Read our conversation with Amelia, who negotiated a 50%+ increase in base salary, an increase in her bonus, equity, and additional hires on her team.
How did you feel in your role and what prompted you to consider switching jobs?
I was happy in my role and enjoyed the work, so I wasn’t actively searching. I had been recruited by a few companies but turned them down – when you’re happy in your job, you don’t necessarily want to make a move.
Through the process I reconnected with a former boss who had recently been promoted to an executive position at his company. He wanted to bring in a partner to be his right-hand, so we started chatting. It moved quickly, and from the beginning felt right. After a few conversations, he said, “if you’re interested in the job, it’s yours to take.”
How did you approach negotiating compensation?
By the time I got to comp, I knew it was the job I wanted to be doing. I already knew I would take it if the offer was reasonable, and the question was how much I could push the number.
During the conversation I communicated the things that were important to me: base compensation, equity, and a generous signing bonus. Outside of comp, I wanted to make sure I had the support that I needed to be successful, which meant hiring a few people early on.
How did your work with Worthmore help you prepare for the negotiation?
Before we got to the tactical conversation on comp, I added in data points around the value I could bring to the organization. This made the negotiation a lot easier.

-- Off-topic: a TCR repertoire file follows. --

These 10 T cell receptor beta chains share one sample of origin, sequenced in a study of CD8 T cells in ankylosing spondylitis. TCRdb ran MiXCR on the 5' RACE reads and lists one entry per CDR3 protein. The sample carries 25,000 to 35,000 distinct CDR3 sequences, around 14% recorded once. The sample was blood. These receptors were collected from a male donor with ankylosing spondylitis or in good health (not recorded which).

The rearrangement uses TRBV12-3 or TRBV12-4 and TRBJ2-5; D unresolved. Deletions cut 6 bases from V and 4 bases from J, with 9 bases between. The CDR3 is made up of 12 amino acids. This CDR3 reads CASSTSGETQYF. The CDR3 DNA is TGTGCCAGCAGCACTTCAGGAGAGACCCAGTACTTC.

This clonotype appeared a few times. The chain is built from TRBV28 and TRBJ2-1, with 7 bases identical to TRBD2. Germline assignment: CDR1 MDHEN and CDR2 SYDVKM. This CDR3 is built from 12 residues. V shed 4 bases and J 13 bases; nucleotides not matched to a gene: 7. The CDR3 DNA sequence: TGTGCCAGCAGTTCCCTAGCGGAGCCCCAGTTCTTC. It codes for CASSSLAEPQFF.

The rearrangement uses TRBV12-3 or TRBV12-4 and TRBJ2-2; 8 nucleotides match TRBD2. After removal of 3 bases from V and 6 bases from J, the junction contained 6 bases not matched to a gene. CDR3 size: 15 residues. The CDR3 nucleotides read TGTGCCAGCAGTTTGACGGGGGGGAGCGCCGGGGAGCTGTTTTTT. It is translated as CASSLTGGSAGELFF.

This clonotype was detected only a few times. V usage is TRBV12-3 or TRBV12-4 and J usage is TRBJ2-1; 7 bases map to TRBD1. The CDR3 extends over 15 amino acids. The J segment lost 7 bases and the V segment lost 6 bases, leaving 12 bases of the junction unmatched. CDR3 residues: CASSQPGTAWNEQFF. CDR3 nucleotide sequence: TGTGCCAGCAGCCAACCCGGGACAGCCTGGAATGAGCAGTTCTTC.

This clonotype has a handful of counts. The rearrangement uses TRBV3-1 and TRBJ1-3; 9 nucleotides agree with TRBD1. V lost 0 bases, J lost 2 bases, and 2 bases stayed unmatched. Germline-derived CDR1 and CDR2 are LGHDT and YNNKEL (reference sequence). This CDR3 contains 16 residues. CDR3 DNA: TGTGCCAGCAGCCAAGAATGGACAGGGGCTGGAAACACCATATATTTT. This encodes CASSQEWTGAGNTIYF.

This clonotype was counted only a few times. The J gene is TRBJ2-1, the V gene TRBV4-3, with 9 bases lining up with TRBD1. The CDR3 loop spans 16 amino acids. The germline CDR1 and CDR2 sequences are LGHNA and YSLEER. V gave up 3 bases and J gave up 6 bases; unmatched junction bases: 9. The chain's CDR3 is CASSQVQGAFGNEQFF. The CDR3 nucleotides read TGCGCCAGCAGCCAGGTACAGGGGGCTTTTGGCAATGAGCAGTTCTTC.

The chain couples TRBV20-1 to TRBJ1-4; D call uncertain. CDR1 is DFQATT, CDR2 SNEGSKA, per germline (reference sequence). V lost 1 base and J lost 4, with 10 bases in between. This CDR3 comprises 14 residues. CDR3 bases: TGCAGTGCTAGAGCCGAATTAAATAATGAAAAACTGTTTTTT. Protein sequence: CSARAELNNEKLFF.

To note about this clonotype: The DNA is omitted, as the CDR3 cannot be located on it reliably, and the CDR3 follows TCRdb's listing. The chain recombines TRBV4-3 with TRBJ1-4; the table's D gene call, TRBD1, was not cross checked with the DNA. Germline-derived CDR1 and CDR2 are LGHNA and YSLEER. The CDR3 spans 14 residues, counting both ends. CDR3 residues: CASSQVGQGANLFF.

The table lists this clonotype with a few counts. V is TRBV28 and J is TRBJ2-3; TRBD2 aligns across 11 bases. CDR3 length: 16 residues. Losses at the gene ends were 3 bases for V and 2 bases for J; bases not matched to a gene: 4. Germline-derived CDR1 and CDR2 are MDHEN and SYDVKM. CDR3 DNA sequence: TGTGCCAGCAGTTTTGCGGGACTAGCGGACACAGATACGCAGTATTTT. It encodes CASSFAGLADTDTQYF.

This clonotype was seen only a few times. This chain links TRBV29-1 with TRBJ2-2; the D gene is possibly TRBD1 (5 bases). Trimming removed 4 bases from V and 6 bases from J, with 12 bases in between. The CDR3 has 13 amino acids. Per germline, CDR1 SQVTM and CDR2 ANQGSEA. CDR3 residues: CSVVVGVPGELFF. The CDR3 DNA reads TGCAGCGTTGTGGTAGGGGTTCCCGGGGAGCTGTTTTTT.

Before working with Worthmore, I had the viewpoint that negotiating was just about the dollars. Kathryn said to me, “Even before you start talking numbers, think about what you want. Think about your ideal outcomes. Think about what matters to you.” She sent the list of things you could negotiate, and that made me realize this wasn’t just about money.
How did this negotiation differ from previous negotiations you’ve gone through?
I was a lot more vocal than I have been in past negotiations about the things that matter to me. In previous negotiations it’s always been, “get the job, and then maybe increase the base salary a little bit.” I’ve always assumed that the hiring company must know my worth, so their initial offer would be fair.
In this negotiation I tried to think holistically about the things I need to be successful, and the things that would allow me to be fully committed to the company from day one. I had that mindset even before the negotiation, that my proposal would be a win-win for me and for the company.
When the company listened to the things that I cared about and actually met me there – that’s a sign that it’s a company that values its people.
How did you feel going into the negotiation conversation?
I had this feeling of excitement. I knew my value, and I knew what I needed to do to be successful. I was prepared.
I typically felt anxious and insecure before negotiations, but here I was, confident that I should be asking for this. I had data points with me that made it a no-brainer for the company; that gave me a sense of empowerment.
What advice do you have for other women approaching a negotiation?
Prepare and over-prepare before the negotiation. Know your worth – look at comparable salaries in your industry, talk to people at similar companies. Know the things that will make you happy and successful – that could be compensation, but it could also be administrative support or a strong female mentor.